• Except one problem. The mandatory insurance laws don’t prevent the dead beats from not having insurance and causing people problems. It doesn’t work. The deadbeats are still deadbeats.

      • I grew up in a NJ town full of cane-cutters. None of them carried insurance, so they would hit and run. Naturally we law-abiding Americans would pay for insurance, but we had to pay twice as much as we should’ve, one for us and again for the hit-and-run cane-cutters.

    • Debtors’ prisons or, even better, indentured servitude for deadbeats makes much more sense than forcing harmless people to buy insurance.

      Of course those create a whole other set of issues and perverse incentives, but between a fair, flawed system on the one hand, and an UNFAIR, even more deeply flawed system on the other… it seems like a no brainer for me.

      Worst case scenario – a completely useless moron who couldn’t earn ten bucks to save his life goes and totals your car. Isn’t it better to bite the bullet, pay the bill yourself, and send the piece of trash to prison where he belongs… than crying to the government that such people “shouldn’t be allowed” to drive, thus creating a whole insurance mafia in your attempt to fix society?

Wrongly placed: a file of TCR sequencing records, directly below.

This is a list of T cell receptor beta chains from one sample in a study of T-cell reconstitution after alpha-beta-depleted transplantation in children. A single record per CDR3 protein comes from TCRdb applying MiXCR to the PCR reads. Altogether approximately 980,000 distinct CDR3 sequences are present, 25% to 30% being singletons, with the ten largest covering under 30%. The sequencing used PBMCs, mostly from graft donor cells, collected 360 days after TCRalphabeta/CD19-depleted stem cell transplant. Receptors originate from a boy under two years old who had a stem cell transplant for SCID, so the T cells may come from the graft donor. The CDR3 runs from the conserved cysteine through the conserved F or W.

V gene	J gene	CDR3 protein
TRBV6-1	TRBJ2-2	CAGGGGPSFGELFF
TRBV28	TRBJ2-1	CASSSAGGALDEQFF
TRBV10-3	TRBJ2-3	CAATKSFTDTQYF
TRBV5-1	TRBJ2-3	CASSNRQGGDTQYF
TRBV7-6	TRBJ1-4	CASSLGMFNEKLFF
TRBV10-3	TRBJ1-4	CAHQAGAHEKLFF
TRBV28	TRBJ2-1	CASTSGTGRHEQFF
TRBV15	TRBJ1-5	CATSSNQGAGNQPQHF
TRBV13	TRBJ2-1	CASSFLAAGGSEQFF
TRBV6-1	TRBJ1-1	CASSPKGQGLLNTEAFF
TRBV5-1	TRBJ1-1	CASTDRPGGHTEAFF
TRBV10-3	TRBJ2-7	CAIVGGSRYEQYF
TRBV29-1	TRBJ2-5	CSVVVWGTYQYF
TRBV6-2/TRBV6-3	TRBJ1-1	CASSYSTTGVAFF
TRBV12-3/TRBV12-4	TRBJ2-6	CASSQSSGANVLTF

• Hi Lane,

        Excellently said, sir – thank you!Libertarians are often put in the position of being expected to produce the perfect (rather than the better) solution.

        • You don’t even have to have a “Final Solution” to recognize a bad one. Since so many who argue against liberty seem to believe that there must be one regardless.

          How about letting folks put on their adult pants, deal with each other as adults, and keep the nannies out of it?

    • Since we are forced to endure the regulatory BS and expense of surrendering our right to travel for a license to drive, the least the government should do is seriously enforce the law and reduce donut eating time in favor of passing out tickets to every driver who violate ANY of the “rules of the road” that they observe on the way to Krispy Creme. If I were a cop, I’d empty a ticket book every day just on failure to indicate intention and failure to yield right of way tickets. Eventually, those who choose not to comply with the requirements would find that doing so would be cheaper than retaining the requisite lawyer. I wouldn’t cite anyone for DUI unless I pulled them over for careless or reckless driving and could smell the booze on their breath. Alcohol is the minority reason for driving while impaired, and there are way more impaired than drunk drivers.